The Obama administration and congressional Democrats have been misleading the public when claiming the Internal Revenue Service targeted liberal groups with the same aggressiveness as conservative organizations, according to a report by the House Oversight and Government Reform Committee.
Former Internal Revenue Service official Lois Lerner speaks on Capitol Hill in Washington, Wednesday, March 5, 2014, during the House Oversight and Government Reform Committee hearing on the the agency's targeting of tea party groups, where she invoked her constitutional right not to incriminate herself. (AP/Lauren Victoria Burke)
The Republican staff report, released Monday, comes ahead of Thursday's scheduled committee vote on whether to hold former IRS exempt organizations unit chief Lois Lerner in contempt of Congress for her repeated refusal to testify under oath, pleading the Fifth Amendment.
The report asserted there is "no evidence that any liberal or progressive group received enhanced scrutiny because its application reflected the organization's political views.”
Lerner was the first IRS official to admit that Tea Party and conservative groups were subjected to extra scrutiny in applications for tax-exempt status in preempting the release of a finding from the Treasury Inspector General for Tax Administration of the targeting.
“An internal IRS analysis conducted for Lois Lerner in July 2012 found that 75 percent of the 501(c)(4) applications in the backlog were conservative, 'while fewer than 10 [applications] appear to be liberal/progressive leaning groups based solely on the name,” the House oversight report said.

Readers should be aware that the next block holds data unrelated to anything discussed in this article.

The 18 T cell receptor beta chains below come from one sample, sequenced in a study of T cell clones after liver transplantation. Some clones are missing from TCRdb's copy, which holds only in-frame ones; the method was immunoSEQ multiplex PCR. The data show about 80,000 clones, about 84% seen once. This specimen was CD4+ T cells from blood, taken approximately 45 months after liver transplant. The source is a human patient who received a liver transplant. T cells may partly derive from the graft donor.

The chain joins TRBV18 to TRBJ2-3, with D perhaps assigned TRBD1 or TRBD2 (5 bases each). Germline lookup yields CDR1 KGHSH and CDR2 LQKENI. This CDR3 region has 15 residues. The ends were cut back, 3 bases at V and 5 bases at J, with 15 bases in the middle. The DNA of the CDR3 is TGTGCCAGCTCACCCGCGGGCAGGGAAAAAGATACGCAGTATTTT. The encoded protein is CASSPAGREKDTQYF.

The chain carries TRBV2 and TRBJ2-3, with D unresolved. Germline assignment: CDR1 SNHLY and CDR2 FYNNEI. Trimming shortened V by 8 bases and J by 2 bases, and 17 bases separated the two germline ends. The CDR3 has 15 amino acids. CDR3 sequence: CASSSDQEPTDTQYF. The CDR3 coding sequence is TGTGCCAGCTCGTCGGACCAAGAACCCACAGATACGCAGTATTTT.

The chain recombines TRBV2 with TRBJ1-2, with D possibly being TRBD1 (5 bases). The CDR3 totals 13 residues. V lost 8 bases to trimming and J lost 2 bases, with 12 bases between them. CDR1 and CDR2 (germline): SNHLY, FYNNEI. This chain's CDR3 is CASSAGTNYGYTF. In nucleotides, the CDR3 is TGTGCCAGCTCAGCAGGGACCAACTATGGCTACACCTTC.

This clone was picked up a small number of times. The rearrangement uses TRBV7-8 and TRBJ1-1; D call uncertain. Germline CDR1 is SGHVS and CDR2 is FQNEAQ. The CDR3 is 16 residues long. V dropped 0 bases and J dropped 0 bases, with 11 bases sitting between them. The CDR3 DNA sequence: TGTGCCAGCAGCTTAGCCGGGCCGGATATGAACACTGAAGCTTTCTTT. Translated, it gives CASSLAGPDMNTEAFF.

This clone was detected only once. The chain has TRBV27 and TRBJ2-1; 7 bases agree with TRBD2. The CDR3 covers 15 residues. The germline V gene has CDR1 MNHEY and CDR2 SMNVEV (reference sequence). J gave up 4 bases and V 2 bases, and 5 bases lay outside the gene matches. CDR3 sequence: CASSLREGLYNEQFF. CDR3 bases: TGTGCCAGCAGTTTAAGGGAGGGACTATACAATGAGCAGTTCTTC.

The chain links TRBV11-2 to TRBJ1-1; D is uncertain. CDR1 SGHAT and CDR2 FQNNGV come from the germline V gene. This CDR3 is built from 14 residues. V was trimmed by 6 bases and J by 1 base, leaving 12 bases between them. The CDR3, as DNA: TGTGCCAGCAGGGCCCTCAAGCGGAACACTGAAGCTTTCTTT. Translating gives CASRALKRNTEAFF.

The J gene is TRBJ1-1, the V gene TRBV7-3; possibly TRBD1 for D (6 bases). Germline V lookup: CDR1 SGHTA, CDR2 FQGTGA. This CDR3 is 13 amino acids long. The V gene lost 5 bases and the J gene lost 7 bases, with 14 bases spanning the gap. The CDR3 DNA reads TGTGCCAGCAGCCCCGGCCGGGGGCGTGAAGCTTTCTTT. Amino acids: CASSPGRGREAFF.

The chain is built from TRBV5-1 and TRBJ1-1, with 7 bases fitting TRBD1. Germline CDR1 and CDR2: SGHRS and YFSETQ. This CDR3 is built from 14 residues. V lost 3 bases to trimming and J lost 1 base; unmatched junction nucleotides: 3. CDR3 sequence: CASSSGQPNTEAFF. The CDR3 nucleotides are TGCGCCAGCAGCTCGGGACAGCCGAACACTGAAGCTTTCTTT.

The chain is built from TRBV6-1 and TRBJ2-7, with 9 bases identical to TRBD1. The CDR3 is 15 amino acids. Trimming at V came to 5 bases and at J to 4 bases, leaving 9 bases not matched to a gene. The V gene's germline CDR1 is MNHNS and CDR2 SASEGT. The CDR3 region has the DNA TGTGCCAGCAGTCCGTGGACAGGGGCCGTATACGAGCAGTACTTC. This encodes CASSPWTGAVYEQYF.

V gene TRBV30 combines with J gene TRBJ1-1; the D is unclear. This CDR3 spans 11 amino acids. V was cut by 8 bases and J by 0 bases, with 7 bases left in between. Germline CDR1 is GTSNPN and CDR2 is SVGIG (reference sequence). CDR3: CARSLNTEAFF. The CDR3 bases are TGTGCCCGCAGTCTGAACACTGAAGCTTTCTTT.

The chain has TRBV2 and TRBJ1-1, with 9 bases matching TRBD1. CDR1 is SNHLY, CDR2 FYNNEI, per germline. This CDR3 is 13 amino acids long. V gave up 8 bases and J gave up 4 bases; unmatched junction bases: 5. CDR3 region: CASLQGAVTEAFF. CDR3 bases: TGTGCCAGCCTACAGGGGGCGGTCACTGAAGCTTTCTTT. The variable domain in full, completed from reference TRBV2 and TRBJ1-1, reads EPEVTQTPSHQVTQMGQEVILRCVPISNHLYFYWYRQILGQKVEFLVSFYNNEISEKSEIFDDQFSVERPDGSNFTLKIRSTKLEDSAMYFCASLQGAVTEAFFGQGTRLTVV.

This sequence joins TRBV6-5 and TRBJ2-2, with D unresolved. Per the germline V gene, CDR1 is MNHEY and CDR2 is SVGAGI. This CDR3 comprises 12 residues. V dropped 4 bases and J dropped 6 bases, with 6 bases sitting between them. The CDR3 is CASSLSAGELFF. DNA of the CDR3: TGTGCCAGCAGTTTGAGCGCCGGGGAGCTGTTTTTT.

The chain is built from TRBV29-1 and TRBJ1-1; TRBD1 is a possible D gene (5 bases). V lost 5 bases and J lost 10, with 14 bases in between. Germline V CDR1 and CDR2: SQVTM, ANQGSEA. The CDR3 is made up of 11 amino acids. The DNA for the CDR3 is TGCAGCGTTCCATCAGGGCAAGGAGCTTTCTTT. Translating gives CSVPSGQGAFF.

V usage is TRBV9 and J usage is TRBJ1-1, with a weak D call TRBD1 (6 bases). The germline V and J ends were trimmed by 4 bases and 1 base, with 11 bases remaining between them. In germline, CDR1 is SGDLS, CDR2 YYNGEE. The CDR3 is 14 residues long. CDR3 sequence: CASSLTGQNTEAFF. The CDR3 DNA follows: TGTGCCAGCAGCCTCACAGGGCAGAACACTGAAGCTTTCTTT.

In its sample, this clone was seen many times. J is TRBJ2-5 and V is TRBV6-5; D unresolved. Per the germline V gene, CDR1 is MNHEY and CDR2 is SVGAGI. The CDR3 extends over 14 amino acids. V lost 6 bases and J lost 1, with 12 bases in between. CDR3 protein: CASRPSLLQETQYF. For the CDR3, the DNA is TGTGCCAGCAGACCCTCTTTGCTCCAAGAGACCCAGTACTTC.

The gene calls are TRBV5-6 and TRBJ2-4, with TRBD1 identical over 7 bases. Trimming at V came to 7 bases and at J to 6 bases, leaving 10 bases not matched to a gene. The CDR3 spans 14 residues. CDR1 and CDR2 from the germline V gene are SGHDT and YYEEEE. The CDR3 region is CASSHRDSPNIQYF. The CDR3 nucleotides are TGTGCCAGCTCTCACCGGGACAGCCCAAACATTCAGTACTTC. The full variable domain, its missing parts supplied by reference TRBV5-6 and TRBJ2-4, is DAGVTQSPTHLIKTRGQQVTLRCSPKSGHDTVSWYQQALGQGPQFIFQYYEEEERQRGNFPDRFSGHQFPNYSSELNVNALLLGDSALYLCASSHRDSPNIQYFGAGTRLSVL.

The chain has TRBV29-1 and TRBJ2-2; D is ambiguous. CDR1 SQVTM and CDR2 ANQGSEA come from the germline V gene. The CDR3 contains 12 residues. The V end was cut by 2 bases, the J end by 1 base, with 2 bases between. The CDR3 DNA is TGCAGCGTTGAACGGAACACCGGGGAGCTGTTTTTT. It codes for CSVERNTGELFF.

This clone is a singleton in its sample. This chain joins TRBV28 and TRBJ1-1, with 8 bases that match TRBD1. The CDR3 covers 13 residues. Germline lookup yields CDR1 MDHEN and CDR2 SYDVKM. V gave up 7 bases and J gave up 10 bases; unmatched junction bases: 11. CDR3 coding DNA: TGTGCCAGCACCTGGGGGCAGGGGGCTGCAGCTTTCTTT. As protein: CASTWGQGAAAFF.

“The same analysis found that 'slightly over half [of the 501(c)(3) applications] appear to be conservative leaning groups based solely on the name,'” the report continued. “A Ways and Means examination conducted in 2013 similar found that the backlog was overwhelmingly conservative: 83 percent conservative and only 10 percent liberal.”
The report cited a September 2013 USA Today analysis of 160 applications that found 80 percent of the applications scrutinized by the agency were for conservative organizations.
The Democratic claim was based largely on the Be on the Lookout list, abbreviated "BOLO," that included progressive groups. However, the report said, simply being present on the list did not mean a group was being targeted.
“The presence of an organization or a group of organizations on the IRS BOLO list did not necessarily mean that the IRS targeted those groups,” the oversight report stated. “As the Ways and Means Committee phrased it, 'being on a BOLO is different from being targeted and abused by the IRS.' A careful examination of the evidence demonstrates that only conservative groups on the IRS BOLO lists experienced systematic scrutiny and delay.”
The inspector general report that exposed the IRS targeting found that 298 groups were scrutinized.
“Only seven applications in the IRS backlog contained the word 'progressive,' all of which were then approved by the IRS, while Tea Party groups received unprecedented review and experienced years-long delays,” the oversight report stated. “While some liberal-oriented groups were singled out for scrutiny, evidence shows it was due to non-political reasons.”